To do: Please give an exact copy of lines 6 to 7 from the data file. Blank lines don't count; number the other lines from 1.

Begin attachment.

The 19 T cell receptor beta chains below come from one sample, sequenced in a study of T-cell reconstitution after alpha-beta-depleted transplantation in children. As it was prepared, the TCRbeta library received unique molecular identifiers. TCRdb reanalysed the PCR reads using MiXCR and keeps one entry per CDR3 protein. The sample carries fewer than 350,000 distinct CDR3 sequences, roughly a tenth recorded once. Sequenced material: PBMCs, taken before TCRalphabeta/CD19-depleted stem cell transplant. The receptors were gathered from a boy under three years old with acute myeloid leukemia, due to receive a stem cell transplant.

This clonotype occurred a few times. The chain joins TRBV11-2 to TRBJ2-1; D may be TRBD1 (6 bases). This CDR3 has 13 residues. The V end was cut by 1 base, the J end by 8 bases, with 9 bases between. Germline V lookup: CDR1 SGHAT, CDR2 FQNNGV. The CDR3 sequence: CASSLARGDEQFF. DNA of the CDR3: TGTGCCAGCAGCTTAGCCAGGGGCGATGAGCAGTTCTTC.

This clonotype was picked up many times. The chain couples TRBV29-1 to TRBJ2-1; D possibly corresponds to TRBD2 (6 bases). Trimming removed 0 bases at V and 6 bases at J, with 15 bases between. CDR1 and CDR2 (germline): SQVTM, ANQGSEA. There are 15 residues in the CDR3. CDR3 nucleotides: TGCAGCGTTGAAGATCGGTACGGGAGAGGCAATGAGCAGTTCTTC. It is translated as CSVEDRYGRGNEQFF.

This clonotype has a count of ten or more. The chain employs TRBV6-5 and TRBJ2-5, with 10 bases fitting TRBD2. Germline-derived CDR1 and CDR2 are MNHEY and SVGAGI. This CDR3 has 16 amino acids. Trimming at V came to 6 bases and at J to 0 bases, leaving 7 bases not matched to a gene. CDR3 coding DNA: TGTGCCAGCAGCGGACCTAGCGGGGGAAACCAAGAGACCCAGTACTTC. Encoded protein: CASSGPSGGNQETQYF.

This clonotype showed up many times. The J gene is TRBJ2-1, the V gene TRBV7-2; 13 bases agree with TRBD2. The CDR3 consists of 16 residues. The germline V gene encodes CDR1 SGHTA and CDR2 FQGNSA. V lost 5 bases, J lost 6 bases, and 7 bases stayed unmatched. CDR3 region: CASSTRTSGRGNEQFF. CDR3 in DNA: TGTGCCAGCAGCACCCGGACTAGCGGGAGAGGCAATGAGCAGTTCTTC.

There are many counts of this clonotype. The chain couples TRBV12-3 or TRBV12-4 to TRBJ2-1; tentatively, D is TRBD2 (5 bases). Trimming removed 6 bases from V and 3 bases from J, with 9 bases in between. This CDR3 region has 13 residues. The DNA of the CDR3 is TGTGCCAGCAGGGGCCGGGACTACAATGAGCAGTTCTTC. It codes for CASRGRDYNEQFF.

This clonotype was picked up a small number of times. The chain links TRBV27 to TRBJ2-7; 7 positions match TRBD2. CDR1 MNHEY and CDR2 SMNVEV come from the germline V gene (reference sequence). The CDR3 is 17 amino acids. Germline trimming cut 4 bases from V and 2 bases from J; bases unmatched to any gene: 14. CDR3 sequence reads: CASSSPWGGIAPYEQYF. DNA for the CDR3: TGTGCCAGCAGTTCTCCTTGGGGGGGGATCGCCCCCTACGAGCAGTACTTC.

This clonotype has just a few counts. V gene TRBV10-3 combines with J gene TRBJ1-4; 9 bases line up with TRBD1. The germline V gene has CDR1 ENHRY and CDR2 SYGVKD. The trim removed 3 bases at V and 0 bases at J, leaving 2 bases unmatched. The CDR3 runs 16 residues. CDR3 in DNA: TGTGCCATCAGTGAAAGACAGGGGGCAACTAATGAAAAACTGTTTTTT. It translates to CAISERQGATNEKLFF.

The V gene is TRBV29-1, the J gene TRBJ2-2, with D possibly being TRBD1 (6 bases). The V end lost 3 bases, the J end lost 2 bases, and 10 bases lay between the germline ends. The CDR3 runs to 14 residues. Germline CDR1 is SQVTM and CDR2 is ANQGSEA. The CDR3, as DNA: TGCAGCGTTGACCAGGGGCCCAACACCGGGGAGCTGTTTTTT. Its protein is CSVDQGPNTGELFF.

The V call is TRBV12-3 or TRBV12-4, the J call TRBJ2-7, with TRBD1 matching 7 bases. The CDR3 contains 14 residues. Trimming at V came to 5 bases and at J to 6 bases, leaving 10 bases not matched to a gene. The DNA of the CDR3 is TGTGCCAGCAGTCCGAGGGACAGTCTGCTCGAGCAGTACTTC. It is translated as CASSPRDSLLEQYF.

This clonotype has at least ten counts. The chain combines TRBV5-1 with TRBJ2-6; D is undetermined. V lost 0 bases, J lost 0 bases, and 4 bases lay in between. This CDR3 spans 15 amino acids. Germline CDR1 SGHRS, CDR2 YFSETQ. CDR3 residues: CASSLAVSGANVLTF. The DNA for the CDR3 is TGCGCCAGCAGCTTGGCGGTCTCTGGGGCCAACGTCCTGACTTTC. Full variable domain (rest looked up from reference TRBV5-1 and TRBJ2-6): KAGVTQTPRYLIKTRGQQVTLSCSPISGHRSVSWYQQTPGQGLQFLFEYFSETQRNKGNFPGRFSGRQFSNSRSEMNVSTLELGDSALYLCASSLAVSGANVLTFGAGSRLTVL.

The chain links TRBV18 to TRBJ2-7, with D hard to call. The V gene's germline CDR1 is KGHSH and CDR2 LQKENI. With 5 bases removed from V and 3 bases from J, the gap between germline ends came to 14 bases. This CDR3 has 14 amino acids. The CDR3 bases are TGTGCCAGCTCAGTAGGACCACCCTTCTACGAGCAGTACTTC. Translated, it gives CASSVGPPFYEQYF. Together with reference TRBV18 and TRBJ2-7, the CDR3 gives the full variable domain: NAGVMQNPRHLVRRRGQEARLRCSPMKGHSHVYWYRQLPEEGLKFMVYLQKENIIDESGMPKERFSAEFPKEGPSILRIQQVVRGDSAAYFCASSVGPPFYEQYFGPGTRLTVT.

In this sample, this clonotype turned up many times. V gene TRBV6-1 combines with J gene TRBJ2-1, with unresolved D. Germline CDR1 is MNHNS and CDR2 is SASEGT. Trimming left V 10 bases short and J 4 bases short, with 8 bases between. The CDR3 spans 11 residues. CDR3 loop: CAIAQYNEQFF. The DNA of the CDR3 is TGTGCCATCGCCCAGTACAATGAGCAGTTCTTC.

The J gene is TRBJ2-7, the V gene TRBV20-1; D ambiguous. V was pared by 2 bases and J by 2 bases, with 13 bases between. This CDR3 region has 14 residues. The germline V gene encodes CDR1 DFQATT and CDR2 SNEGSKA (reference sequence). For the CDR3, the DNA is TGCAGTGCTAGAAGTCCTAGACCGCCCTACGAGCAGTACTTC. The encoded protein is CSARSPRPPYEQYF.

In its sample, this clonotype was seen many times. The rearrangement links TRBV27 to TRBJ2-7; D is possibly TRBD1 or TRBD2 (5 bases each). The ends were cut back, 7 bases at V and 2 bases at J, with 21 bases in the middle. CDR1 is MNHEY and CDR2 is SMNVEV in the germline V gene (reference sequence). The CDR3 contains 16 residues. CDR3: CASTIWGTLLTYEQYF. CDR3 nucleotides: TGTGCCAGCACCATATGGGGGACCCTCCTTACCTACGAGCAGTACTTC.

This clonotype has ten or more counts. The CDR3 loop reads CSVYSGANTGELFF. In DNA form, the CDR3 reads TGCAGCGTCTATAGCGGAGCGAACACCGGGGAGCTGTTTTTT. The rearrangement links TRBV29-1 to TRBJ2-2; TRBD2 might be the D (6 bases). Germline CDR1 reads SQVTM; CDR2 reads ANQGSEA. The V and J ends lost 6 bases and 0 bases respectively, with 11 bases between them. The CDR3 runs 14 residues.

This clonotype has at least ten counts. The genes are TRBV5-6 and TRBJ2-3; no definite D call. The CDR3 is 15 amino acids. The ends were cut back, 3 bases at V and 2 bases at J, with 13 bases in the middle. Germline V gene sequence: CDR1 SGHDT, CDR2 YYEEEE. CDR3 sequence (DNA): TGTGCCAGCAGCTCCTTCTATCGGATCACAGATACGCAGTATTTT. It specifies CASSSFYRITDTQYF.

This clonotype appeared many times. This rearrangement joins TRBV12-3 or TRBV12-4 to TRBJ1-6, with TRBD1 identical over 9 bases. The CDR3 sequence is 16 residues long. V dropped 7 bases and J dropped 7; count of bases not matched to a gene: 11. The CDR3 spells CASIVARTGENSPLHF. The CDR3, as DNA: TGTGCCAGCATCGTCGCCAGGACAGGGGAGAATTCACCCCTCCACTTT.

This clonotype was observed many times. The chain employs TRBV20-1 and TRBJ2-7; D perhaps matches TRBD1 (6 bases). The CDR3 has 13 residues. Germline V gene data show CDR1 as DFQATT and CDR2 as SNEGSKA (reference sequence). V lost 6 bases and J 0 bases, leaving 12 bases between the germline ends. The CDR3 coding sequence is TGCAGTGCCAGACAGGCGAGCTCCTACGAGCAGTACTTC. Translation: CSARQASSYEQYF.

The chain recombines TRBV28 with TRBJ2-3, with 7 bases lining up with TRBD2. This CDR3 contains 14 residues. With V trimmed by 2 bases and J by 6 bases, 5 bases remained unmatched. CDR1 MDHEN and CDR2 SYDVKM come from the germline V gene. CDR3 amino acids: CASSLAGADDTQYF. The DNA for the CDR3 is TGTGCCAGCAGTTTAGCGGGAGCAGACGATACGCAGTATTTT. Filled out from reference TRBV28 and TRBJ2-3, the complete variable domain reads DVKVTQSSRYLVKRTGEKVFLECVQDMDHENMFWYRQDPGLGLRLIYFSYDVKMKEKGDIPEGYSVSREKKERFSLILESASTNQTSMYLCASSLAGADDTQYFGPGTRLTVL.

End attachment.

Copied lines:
There are many counts of this clonotype. The chain couples TRBV12-3 or TRBV12-4 to TRBJ2-1; tentatively, D is TRBD2 (5 bases). Trimming removed 6 bases from V and 3 bases from J, with 9 bases in between. This CDR3 region has 13 residues. The DNA of the CDR3 is TGTGCCAGCAGGGGCCGGGACTACAATGAGCAGTTCTTC. It codes for CASRGRDYNEQFF.

This clonotype was picked up a small number of times. The chain links TRBV27 to TRBJ2-7; 7 positions match TRBD2. CDR1 MNHEY and CDR2 SMNVEV come from the germline V gene (reference sequence). The CDR3 is 17 amino acids. Germline trimming cut 4 bases from V and 2 bases from J; bases unmatched to any gene: 14. CDR3 sequence reads: CASSSPWGGIAPYEQYF. DNA for the CDR3: TGTGCCAGCAGTTCTCCTTGGGGGGGGATCGCCCCCTACGAGCAGTACTTC.